Mr. Evans’ focus has been on the application of risk and valuation processes to the area of mining and sustainable development. Mr. Evans’ research work has focused on the application of risk management and valuation processes to the area of sustainable development and the minerals industry, including projects on risk frameworks and the valuation of water. The ACARP-funded Sustainability Opportunity and Threat Analysis (SOTA) project was subsequently applied by several mining companies to a diverse range of issues. Mr. Evans has also undertaken projects on the social impacts of mine closure and the development of project-related sustainability indicators. A mining engineer by training, Mr. Evans has worked at an open pit copper mine in Southern Peru, and spent several years working in the underground complex at Mount Isa in North-West Queensland. Subsequently, he spent ten years working for an explosives supplier as Technical Services Manager, a role which saw him visiting operations in most of the major mining regions of Australia. Mr. Evans has been based at the Sustainable Minerals Institute since 2002, working in both research and education roles. Mr. Evans holds a Master of Technology Management and Master of Engineering Science from the University of Queensland, and a Bachelor of Science (Engineering) from Imperial College, London.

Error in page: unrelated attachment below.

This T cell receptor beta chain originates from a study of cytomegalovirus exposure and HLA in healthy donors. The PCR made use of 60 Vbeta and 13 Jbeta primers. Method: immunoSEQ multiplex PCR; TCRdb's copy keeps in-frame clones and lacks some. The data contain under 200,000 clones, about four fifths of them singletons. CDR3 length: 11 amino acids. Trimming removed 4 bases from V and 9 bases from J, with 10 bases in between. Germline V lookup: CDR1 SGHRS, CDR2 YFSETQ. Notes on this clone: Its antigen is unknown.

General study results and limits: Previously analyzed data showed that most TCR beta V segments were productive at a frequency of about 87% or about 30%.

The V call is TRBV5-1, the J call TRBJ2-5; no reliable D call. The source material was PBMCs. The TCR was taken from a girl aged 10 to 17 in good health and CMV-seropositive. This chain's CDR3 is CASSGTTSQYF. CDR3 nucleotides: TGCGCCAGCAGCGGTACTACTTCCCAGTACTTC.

Professor Kemp is a leading international expert focused on the social and political challenges of the global mining industry. Dr. Kemp specializes in industry-engaged social science that bridges company and community perspectives on extractive industries. Particular areas of interest include company-community conflict, displacement and resettlement, and human rights and development challenges. Dr. Kemp is also interested in how the global mining industry is organized, resourced and incentivized to respond to these pressing challenges. Dr. Kemp serves on the Board of Trustees for the Institute for Human Rights and Business (IHRB), the New Member Review Panel for the International Council on Mining and Metals (ICMM), and was recently appointed a Senior Associate of the Cambridge Institute of Sustainability Leadership. She is a member of the International Association of Impact Assessment (IAIA), the International Network of Displacement and Resettlement (INDR) and the Society for Applied Anthropological Association (SfAA). At The University of Queensland, Dr. Kemp has collegial relationships with the School of Social Science, including the Institute of Social Sciences Research (ISSR). She also has a range of international collaborative projects, including with the Cambridge Institute for Sustainability Leadership (CISL) and Nottingham University through the Mining, Resettlement and Livelihoods: Research and Practice Consortium. See: www.miningresettlement.org. She has in the past collaborated with the Harvard Kennedy School of Government on joint research.
Professor Neville Plint